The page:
Coins & Money

Russia/Ukraine Make Gold & Silver Matter More Than Bitcoin Again

The world’s interest in cryptocurrency and Bitcoin has grown exponentially in recent years. In fact, many younger and more tech savvy investors and speculators now believe that Bitcoin is the new gold. That just may not be the case at the start of 2022 with so much geopolitical risk over a potential invasion of Ukraine by Russia.

Regardless of which asset you prefer, Collectors Dashboard evaluates gold and silver as hard assets within collectibles. The same is true in regarding Bitcoin and cryptocurrency as digital assets, and ditto for non-fungible tokens (NFTs). Which asset you prefer is up to you and we have no interest nor care in trying to tell you which asset class you should prefer. That said, the current state of the world is making gold and silver more dominant than Bitcoin, cryptocurrency and other digital assets at this point in time.

It is important to evaluate which assets will do better and worse when it comes to geopolitical risk — in this case, that geopolitical risk is war. And it is important to consider that Russia now seems to have China as an ally, which may come into play if the promised harsh sanctions against Russia come to reality if it invades Ukraine. How that plays out can ultimately go many ways.


The crypto world managed to overcome a ban by China in 2021. If there is a war where Ukraine is invaded by Russia, the current thought is that Bitcoin would be treated like a risk-asset very similar to as if it was a stock. Gold has been considered the haven metal during extreme uncertainty, including war, for ages. Literally for ages. And when gold sees its price and demand rise, that usually translates to a big move in the price of silver as well.

Most central banks in the world have not followed El Salvador in the pursuit of making Bitcoin an official currency. If they have purchased cryptocurrency, it has by and large not been reported. Most of the larger nations are already in pursuit of their own central bank digital currencies (CBDC) instead. China is already trying to get its own digital yuan rolled out to its population, albeit in a very slow start. The United Kingdom is exploring their digital pound, and there is recent news that the United States is even exploring its own digital dollar in a process that would likely take years to complete.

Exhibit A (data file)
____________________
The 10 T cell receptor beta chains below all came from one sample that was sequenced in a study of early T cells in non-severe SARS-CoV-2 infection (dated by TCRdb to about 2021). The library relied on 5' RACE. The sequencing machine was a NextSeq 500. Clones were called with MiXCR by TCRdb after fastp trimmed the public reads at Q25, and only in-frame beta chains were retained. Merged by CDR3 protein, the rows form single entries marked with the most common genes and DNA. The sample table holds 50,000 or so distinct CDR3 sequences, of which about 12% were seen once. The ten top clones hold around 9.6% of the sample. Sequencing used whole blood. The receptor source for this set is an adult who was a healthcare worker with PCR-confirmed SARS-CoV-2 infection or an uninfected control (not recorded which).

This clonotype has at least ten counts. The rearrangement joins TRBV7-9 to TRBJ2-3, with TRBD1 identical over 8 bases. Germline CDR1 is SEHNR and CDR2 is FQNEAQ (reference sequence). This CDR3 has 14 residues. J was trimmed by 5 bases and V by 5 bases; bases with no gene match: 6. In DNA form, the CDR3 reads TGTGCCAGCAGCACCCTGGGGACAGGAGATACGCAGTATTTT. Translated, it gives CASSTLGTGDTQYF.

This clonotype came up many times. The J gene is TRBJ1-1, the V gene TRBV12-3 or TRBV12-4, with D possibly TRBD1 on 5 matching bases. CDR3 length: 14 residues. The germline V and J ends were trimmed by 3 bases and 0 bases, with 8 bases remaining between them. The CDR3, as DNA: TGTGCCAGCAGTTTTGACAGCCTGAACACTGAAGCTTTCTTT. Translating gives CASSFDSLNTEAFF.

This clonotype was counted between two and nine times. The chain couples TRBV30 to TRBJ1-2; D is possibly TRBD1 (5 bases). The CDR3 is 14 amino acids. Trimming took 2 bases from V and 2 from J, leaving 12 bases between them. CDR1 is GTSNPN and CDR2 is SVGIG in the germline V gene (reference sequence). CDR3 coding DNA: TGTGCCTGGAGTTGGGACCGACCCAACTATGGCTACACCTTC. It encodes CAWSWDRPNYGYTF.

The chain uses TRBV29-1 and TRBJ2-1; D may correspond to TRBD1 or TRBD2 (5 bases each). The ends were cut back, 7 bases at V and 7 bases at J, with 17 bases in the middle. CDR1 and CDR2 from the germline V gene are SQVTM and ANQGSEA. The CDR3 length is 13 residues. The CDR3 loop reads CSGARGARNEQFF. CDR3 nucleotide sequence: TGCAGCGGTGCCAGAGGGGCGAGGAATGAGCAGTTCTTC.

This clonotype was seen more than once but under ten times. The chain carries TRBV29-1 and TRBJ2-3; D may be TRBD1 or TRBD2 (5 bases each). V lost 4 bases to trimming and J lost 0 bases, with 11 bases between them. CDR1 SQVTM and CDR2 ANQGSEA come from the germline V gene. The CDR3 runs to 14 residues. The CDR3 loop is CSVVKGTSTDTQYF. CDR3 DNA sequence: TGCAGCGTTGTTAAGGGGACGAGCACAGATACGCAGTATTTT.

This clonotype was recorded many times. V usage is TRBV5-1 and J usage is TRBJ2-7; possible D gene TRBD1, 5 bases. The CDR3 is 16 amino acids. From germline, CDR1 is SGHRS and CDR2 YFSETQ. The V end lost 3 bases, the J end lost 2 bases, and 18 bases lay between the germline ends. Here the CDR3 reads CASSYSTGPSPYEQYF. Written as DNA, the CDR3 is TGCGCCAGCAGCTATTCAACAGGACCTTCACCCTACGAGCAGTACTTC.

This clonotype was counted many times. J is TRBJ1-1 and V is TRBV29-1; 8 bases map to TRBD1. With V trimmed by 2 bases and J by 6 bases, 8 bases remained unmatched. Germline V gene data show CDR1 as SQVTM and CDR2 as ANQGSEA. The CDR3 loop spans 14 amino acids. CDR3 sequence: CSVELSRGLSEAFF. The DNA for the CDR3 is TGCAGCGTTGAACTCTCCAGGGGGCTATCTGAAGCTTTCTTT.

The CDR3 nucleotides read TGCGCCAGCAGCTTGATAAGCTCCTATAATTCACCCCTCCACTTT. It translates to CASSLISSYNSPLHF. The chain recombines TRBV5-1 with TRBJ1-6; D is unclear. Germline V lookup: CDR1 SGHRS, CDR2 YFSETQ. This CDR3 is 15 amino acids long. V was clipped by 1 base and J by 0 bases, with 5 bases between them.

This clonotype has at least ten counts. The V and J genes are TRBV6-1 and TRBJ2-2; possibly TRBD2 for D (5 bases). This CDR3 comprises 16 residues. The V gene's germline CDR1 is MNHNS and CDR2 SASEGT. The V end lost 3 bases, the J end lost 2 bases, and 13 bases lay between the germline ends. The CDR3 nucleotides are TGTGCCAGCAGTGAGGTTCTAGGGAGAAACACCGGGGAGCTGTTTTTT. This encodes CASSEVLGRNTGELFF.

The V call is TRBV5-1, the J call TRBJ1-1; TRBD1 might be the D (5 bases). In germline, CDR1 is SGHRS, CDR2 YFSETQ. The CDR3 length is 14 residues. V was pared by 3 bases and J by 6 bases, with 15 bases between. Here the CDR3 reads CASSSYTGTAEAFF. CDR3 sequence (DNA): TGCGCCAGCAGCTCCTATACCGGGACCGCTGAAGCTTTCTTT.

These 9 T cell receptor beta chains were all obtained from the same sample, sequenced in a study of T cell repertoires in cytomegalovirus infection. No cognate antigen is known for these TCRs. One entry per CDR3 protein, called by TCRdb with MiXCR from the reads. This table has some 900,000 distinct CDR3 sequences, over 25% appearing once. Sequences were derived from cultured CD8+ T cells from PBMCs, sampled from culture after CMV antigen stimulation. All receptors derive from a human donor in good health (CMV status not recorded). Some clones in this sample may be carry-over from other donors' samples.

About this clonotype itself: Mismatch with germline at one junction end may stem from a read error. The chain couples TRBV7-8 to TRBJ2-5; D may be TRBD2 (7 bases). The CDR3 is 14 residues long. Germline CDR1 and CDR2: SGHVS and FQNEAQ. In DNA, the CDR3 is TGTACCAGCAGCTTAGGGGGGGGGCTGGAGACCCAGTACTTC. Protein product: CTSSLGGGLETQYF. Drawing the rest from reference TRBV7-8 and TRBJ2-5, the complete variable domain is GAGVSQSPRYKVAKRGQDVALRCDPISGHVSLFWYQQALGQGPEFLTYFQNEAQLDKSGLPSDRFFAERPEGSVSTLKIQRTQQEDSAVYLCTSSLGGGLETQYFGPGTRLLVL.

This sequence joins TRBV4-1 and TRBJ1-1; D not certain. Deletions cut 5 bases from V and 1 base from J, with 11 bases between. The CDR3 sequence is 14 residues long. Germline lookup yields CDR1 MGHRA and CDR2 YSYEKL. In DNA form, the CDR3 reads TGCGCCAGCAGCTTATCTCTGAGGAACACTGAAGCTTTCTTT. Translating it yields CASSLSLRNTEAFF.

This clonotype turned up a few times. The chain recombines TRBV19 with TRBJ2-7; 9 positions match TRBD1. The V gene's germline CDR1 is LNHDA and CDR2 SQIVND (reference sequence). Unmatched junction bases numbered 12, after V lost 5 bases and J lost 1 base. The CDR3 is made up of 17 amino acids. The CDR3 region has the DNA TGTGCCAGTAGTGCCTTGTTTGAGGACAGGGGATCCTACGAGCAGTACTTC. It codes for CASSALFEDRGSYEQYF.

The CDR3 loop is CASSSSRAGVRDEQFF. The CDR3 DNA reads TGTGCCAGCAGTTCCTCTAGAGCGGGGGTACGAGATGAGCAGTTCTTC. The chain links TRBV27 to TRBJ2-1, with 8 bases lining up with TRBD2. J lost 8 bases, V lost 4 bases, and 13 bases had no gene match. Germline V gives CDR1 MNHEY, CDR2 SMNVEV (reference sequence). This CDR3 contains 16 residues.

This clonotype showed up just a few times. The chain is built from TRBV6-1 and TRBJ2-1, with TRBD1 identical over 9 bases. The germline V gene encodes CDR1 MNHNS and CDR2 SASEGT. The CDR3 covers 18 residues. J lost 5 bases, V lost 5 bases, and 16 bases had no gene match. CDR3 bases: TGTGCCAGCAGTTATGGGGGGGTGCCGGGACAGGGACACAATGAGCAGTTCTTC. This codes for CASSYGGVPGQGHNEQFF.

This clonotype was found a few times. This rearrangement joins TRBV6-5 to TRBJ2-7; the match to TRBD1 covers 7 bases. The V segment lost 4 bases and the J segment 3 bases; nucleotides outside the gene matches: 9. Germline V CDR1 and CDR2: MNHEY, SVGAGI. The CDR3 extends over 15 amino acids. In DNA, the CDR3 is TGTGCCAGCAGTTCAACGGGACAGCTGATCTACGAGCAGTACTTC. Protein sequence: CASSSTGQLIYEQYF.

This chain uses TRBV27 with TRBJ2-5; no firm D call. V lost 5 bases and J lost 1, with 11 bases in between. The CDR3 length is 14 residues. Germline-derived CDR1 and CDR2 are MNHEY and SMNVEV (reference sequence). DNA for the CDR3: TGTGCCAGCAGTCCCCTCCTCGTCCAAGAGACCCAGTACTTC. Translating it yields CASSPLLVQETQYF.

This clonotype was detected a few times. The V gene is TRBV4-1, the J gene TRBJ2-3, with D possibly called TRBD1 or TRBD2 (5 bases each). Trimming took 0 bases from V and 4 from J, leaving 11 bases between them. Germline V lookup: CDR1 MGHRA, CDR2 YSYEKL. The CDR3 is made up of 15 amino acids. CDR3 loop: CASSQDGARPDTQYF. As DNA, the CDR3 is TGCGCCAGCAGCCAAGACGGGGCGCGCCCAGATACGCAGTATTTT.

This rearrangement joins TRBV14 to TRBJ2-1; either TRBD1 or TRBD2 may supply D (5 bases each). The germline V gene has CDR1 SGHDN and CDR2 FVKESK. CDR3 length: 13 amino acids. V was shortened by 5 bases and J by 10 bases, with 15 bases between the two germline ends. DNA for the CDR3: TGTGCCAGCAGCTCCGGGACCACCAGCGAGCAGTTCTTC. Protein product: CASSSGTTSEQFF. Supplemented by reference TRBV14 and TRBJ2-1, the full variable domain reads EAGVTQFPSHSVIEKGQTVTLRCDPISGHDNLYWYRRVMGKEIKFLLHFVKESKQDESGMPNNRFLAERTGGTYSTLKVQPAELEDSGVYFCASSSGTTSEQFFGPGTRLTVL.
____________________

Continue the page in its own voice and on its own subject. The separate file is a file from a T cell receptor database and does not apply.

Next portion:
As for Russia’s stance on digital assets, its ban of bitcoin and crypto is on-again, off-again, and as of today that appears to be more focused on a digital ruble more than bringing Bitcoin and other cryptocurrencies into the mix. That remains to be seen, and frankly all we can do at this point is use history as a guide to determine that Russia will act in whatever it thinks is in its best interest rather than worrying so much about what its people may want at that time.

The United States and Europe have basically not gone after cryptocurrency (or digital assets) in the same way that China did and even in the same on-again off-again stance that Russia has taken.


Where things get touchy for gold and silver is in the supply and demand equation that drive the markets. If demand is more or less the same and the supply drops or there is a lack of new supply then economics dictates that prices will rise. And if gold rises, then shouldn’t silver also?

The website represented that global gold mine production was a reported 3,463.7 tonnes in 2019. The United States produced about 200 tonnes in 2019, making it the world’s #4 gold producer. Australia is #3 at about 325 tonnes, but Russia is #2 in the world with 329.5 tonnes. And Russia is also shown to supply 83% of European gold, and the Russian government purchases about two-thirds of the nation’s own production. China is the world’s largest gold producer at 383.2 tonnes and that is about 11% of global mine production. Chinese production had been falling over tighter environmental policies (limiting cyanide use at gold mines).

Now let’s consider where silver is mined in the world. The site Investopedia cites Mexico as the #1 silver producer, followed by Peru as #2 in silver production. But look which nations are next — China was ranked #3 and Russia is ranked #4. The United States ranks at #10. That means that the U.S.’s 980 metric tonnes of silver produced is small compared to the 2,100 metric tonnes produced by Russia and the 3,600 metric tonnes produced by China in 2019.